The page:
A dual sport motorcycle like the Honda CRF250L will happily take you far into the hills. But — and this is some big but (sorry Clyde) — you need be able to strap a bag with vital provisions onto your bike, and you need to have enough gas to get you safely back home.
Clyde and I have an almost infinite amount of high country and back roads to explore here in B.C. But we can’t just go into the hills without some survival gear. Stuff happens. You could break down, become ill or injured, run out of gas, or you could decide to spend the night out under the stars, just because it feels good.
So I purchased a rack made exclusively for the CRF250L, a tail bag to strap to that rack, and a gas pack that connects to the rack under the tail bag for those trips when I might need an extra 100 mile range. Without these basic accessories, Clyde, my CRF250L, would be an around-town-off-road-wonder.
Borrego Rack for the CRF250L
The CRF250L Borrego Rack is a well designed, solid, and attractive addition for your CRF250L.
The fit is perfectly matched to the existing hook bolt fittings, using the new bolts supplied. The rack is plenty wide without appearing cumbersome. I can strap whatever I need to this in combination with the tail bag and gas pack, as required.
The final look of the Borrego rack merges well with the style of the CRF250L. If it doesn’t look good, it’s always going to annoy me, so I am happy that the style and color match the bike.
MotoCentric Sport Tail Bag
I chose the MotoCentric Sport Tail Bag because I felt it is ruggedly and smartly designed, I liked the looks, and it fits to the Borrego rack easily, even when you have a gas pack attached to the rack beneath the bag.
The Sport Tail bag from MotoCentric is one well-put-together tail bag. It has a carry handle, several handy compartments, as well as expandable sides to increase capacity if required. A rain cover and shoulder strap is also included.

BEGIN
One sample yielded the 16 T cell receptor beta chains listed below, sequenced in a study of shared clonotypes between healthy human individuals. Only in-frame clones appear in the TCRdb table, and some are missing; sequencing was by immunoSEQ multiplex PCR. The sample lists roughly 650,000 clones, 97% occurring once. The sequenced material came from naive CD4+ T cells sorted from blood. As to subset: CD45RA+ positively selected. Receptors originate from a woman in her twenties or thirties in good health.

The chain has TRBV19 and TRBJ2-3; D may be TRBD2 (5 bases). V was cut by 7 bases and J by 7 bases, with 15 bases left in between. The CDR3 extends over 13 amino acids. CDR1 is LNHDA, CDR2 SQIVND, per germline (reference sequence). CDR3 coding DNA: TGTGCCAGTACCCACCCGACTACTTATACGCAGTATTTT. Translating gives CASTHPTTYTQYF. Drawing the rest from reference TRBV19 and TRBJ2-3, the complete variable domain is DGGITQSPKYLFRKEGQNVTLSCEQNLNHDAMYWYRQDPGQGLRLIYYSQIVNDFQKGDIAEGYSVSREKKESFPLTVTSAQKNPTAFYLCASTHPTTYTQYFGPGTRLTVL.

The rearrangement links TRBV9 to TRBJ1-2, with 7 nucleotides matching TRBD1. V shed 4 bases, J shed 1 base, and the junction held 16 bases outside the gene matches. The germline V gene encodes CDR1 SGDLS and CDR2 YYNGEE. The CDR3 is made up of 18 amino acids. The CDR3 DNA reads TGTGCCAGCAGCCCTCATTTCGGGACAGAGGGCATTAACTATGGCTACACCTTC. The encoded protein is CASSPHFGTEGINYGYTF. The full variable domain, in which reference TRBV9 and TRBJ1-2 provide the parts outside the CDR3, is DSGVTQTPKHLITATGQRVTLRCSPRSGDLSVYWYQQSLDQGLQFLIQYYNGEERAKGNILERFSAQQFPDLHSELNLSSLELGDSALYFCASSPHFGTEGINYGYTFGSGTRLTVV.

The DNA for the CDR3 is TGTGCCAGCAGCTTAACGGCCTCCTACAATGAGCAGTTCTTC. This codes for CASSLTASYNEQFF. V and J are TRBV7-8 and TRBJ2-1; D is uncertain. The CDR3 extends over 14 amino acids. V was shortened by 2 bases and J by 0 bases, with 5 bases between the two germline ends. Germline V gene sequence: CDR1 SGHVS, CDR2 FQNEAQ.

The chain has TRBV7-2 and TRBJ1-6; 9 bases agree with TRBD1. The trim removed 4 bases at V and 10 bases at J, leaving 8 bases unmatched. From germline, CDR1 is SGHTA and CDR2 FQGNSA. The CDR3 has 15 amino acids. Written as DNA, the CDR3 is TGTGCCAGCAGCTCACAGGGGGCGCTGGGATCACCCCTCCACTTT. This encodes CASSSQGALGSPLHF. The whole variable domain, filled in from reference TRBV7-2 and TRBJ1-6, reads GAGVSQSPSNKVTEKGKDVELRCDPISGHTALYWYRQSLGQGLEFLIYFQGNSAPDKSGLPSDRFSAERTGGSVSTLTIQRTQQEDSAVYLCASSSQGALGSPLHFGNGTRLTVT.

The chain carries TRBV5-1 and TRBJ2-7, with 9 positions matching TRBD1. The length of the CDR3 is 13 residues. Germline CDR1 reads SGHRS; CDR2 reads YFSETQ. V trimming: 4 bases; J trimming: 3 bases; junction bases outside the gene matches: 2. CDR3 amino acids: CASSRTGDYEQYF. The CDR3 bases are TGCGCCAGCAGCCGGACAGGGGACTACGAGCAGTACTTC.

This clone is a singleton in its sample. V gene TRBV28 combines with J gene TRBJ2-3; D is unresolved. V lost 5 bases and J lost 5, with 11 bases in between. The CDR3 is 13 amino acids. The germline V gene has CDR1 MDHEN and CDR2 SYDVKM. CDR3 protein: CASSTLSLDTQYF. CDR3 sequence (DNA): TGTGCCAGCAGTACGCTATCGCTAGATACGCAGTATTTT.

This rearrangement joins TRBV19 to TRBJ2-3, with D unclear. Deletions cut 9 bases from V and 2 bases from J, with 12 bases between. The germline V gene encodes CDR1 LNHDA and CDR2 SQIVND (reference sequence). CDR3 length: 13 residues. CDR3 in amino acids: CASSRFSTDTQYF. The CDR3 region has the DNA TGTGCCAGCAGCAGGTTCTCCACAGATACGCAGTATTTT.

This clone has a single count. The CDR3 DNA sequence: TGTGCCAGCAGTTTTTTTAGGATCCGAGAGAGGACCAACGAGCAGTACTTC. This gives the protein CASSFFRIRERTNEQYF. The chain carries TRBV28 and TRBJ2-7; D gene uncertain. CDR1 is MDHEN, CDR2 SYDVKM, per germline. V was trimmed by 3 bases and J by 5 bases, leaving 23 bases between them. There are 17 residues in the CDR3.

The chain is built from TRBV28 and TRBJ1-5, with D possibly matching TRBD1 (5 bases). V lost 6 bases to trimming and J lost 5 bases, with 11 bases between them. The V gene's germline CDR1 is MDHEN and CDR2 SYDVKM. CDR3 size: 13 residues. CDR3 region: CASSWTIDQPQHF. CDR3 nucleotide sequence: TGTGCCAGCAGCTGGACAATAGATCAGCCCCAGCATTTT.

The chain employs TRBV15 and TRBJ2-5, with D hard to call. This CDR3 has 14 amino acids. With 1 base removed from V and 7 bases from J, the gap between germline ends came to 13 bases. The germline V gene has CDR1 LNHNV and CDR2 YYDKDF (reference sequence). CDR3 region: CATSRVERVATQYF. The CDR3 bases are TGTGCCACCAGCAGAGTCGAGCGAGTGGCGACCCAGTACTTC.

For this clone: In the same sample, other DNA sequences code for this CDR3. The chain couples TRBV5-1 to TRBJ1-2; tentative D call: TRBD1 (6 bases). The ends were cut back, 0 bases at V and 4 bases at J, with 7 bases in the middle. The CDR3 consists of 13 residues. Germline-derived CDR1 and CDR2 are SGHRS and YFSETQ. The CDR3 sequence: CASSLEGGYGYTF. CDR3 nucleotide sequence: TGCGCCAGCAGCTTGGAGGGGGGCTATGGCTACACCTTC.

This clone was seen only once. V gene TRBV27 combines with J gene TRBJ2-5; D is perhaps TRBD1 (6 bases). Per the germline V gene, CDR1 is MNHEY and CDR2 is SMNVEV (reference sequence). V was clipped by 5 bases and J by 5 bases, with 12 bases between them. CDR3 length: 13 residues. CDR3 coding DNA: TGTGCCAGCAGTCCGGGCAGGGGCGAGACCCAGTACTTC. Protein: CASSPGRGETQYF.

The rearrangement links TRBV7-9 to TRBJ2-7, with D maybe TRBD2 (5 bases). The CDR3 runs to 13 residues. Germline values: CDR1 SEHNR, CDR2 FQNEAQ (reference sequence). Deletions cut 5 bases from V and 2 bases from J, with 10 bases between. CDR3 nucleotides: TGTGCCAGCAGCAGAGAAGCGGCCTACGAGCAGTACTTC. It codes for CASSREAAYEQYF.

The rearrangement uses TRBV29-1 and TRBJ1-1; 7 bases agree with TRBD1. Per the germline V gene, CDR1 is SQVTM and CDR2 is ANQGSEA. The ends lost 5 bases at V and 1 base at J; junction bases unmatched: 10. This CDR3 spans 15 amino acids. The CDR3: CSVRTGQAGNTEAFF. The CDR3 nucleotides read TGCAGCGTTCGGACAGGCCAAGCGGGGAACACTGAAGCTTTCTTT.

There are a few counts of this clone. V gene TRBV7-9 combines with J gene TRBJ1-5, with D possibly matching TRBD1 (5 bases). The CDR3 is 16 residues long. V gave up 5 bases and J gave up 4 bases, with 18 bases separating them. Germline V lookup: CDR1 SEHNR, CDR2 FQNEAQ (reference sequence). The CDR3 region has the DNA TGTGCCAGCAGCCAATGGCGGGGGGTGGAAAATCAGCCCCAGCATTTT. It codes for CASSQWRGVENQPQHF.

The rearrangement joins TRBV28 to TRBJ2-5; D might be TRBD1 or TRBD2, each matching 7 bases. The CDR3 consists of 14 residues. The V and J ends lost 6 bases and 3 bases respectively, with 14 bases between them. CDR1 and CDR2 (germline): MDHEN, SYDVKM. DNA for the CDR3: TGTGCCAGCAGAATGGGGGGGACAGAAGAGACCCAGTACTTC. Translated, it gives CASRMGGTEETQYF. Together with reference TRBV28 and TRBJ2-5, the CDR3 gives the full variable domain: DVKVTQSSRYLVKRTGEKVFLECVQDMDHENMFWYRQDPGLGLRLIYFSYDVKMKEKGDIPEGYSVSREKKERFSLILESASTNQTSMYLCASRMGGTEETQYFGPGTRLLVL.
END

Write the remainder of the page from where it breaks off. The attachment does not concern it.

UPDATE: I can no longer recommend the MotoCentric Sport Tail Bag. I have replaced under warranty once already, and both bags have failed in the same way. The main zipper fails within a few months. The zipper fabric falls apart. It’s a shame because the bag is otherwise well constructed. Bottom line is, do not buy this bag.
Kolpin Gas PackThe CRF250L’s small gas tank is a real limitation when going far out into the hills, or on a longer trip where gas stations are either absent or scarce.
An auxiliary gas container is absolutely necessary. Because I was ordering the Borrego rack from TCI products, it made sense to order their Kolpin gas pack, because they include a custom bracket to attach it to their rack. Once the bracket is installed on the rack, the gas pack is set on the quick-release mount and secured with a turn of the wrist, and released as easily.
My only criticism is that the bracket is fiddly to attach because it requires spacers that want to fall out as you install it. To fix that I’ll likely glue the spacers to the bracket so I won’t have to hold them in place while bolting the bracket to the rack.
All Accessories Installed
Here is a photo of the rack, tail bag, and the Fuel Pack, installed. Normally, I leave the gas pack off. I always have the tail bag mounted though. It comes in handy almost daily for quick shopping trips.
So Clyde and I are pretty pleased with the new accessories. If we need more storage room, I can always fabricate onto the rack to create a mount for side bags. Another option to add storage is to use the GiantLoop Saddlebag system. That’s a bit down the road, so I won’t worry about it yet.
How about you? What racks and accessories have you found useful? Comment below and tell us about it.
Over to you now…